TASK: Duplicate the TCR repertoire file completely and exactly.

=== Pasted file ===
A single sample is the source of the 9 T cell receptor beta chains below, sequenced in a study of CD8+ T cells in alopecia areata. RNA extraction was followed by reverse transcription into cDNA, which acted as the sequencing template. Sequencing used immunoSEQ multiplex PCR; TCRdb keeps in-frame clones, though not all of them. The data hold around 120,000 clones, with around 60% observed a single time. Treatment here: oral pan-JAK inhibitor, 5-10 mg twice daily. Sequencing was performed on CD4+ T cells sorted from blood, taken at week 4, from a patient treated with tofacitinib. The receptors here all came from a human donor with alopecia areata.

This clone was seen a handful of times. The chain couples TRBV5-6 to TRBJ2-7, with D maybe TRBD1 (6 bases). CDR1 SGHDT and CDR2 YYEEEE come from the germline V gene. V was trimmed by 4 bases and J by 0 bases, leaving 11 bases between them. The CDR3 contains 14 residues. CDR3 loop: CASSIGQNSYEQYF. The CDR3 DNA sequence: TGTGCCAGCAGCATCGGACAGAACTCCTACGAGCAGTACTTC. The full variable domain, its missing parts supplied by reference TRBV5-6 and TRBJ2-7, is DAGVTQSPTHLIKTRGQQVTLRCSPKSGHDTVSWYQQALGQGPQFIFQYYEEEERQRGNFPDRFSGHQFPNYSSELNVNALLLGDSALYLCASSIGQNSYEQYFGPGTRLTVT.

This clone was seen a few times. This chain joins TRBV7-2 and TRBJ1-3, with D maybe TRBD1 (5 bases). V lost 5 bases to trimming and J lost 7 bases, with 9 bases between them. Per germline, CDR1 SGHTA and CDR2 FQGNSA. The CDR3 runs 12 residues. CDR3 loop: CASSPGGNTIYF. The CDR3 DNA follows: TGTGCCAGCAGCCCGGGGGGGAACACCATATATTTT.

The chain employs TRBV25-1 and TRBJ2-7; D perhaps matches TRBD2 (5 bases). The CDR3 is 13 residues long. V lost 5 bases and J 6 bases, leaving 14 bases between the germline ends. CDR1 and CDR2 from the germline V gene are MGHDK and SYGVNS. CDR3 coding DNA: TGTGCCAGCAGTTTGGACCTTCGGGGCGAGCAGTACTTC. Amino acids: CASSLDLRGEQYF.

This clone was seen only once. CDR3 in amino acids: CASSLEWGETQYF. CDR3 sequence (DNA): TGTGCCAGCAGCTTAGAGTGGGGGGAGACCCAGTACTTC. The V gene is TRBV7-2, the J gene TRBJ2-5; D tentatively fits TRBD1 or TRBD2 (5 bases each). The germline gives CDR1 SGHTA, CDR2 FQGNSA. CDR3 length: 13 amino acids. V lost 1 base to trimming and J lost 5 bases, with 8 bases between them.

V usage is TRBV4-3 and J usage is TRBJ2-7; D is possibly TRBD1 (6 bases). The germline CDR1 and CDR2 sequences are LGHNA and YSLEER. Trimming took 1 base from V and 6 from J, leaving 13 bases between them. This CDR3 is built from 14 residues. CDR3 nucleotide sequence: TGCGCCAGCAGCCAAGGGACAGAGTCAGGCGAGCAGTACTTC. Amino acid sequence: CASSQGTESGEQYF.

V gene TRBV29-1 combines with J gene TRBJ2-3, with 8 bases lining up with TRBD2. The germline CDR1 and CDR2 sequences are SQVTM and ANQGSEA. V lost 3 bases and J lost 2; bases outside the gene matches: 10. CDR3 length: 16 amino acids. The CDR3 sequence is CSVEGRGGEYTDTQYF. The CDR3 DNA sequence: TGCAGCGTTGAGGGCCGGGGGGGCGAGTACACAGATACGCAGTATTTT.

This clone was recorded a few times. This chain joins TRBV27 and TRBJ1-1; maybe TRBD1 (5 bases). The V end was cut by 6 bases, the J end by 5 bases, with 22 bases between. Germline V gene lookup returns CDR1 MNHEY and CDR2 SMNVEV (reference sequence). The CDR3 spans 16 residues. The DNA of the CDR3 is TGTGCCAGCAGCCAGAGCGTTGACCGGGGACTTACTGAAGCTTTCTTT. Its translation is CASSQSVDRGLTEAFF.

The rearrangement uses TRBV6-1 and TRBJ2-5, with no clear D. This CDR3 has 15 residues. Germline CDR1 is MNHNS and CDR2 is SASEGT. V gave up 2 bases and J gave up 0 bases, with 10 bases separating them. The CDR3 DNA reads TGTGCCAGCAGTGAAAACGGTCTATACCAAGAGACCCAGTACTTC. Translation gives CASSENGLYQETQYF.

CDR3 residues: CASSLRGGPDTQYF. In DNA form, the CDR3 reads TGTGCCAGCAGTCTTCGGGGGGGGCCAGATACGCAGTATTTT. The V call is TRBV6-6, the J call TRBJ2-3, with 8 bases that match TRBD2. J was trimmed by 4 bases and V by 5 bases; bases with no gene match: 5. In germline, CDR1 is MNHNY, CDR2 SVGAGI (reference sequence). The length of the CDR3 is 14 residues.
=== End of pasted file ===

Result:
A single sample is the source of the 9 T cell receptor beta chains below, sequenced in a study of CD8+ T cells in alopecia areata. RNA extraction was followed by reverse transcription into cDNA, which acted as the sequencing template. Sequencing used immunoSEQ multiplex PCR; TCRdb keeps in-frame clones, though not all of them. The data hold around 120,000 clones, with around 60% observed a single time. Treatment here: oral pan-JAK inhibitor, 5-10 mg twice daily. Sequencing was performed on CD4+ T cells sorted from blood, taken at week 4, from a patient treated with tofacitinib. The receptors here all came from a human donor with alopecia areata.

This clone was seen a handful of times. The chain couples TRBV5-6 to TRBJ2-7, with D maybe TRBD1 (6 bases). CDR1 SGHDT and CDR2 YYEEEE come from the germline V gene. V was trimmed by 4 bases and J by 0 bases, leaving 11 bases between them. The CDR3 contains 14 residues. CDR3 loop: CASSIGQNSYEQYF. The CDR3 DNA sequence: TGTGCCAGCAGCATCGGACAGAACTCCTACGAGCAGTACTTC. The full variable domain, its missing parts supplied by reference TRBV5-6 and TRBJ2-7, is DAGVTQSPTHLIKTRGQQVTLRCSPKSGHDTVSWYQQALGQGPQFIFQYYEEEERQRGNFPDRFSGHQFPNYSSELNVNALLLGDSALYLCASSIGQNSYEQYFGPGTRLTVT.

This clone was seen a few times. This chain joins TRBV7-2 and TRBJ1-3, with D maybe TRBD1 (5 bases). V lost 5 bases to trimming and J lost 7 bases, with 9 bases between them. Per germline, CDR1 SGHTA and CDR2 FQGNSA. The CDR3 runs 12 residues. CDR3 loop: CASSPGGNTIYF. The CDR3 DNA follows: TGTGCCAGCAGCCCGGGGGGGAACACCATATATTTT.

The chain employs TRBV25-1 and TRBJ2-7; D perhaps matches TRBD2 (5 bases). The CDR3 is 13 residues long. V lost 5 bases and J 6 bases, leaving 14 bases between the germline ends. CDR1 and CDR2 from the germline V gene are MGHDK and SYGVNS. CDR3 coding DNA: TGTGCCAGCAGTTTGGACCTTCGGGGCGAGCAGTACTTC. Amino acids: CASSLDLRGEQYF.

This clone was seen only once. CDR3 in amino acids: CASSLEWGETQYF. CDR3 sequence (DNA): TGTGCCAGCAGCTTAGAGTGGGGGGAGACCCAGTACTTC. The V gene is TRBV7-2, the J gene TRBJ2-5; D tentatively fits TRBD1 or TRBD2 (5 bases each). The germline gives CDR1 SGHTA, CDR2 FQGNSA. CDR3 length: 13 amino acids. V lost 1 base to trimming and J lost 5 bases, with 8 bases between them.

V usage is TRBV4-3 and J usage is TRBJ2-7; D is possibly TRBD1 (6 bases). The germline CDR1 and CDR2 sequences are LGHNA and YSLEER. Trimming took 1 base from V and 6 from J, leaving 13 bases between them. This CDR3 is built from 14 residues. CDR3 nucleotide sequence: TGCGCCAGCAGCCAAGGGACAGAGTCAGGCGAGCAGTACTTC. Amino acid sequence: CASSQGTESGEQYF.

V gene TRBV29-1 combines with J gene TRBJ2-3, with 8 bases lining up with TRBD2. The germline CDR1 and CDR2 sequences are SQVTM and ANQGSEA. V lost 3 bases and J lost 2; bases outside the gene matches: 10. CDR3 length: 16 amino acids. The CDR3 sequence is CSVEGRGGEYTDTQYF. The CDR3 DNA sequence: TGCAGCGTTGAGGGCCGGGGGGGCGAGTACACAGATACGCAGTATTTT.

This clone was recorded a few times. This chain joins TRBV27 and TRBJ1-1; maybe TRBD1 (5 bases). The V end was cut by 6 bases, the J end by 5 bases, with 22 bases between. Germline V gene lookup returns CDR1 MNHEY and CDR2 SMNVEV (reference sequence). The CDR3 spans 16 residues. The DNA of the CDR3 is TGTGCCAGCAGCCAGAGCGTTGACCGGGGACTTACTGAAGCTTTCTTT. Its translation is CASSQSVDRGLTEAFF.

The rearrangement uses TRBV6-1 and TRBJ2-5, with no clear D. This CDR3 has 15 residues. Germline CDR1 is MNHNS and CDR2 is SASEGT. V gave up 2 bases and J gave up 0 bases, with 10 bases separating them. The CDR3 DNA reads TGTGCCAGCAGTGAAAACGGTCTATACCAAGAGACCCAGTACTTC. Translation gives CASSENGLYQETQYF.

CDR3 residues: CASSLRGGPDTQYF. In DNA form, the CDR3 reads TGTGCCAGCAGTCTTCGGGGGGGGCCAGATACGCAGTATTTT. The V call is TRBV6-6, the J call TRBJ2-3, with 8 bases that match TRBD2. J was trimmed by 4 bases and V by 5 bases; bases with no gene match: 5. In germline, CDR1 is MNHNY, CDR2 SVGAGI (reference sequence). The length of the CDR3 is 14 residues.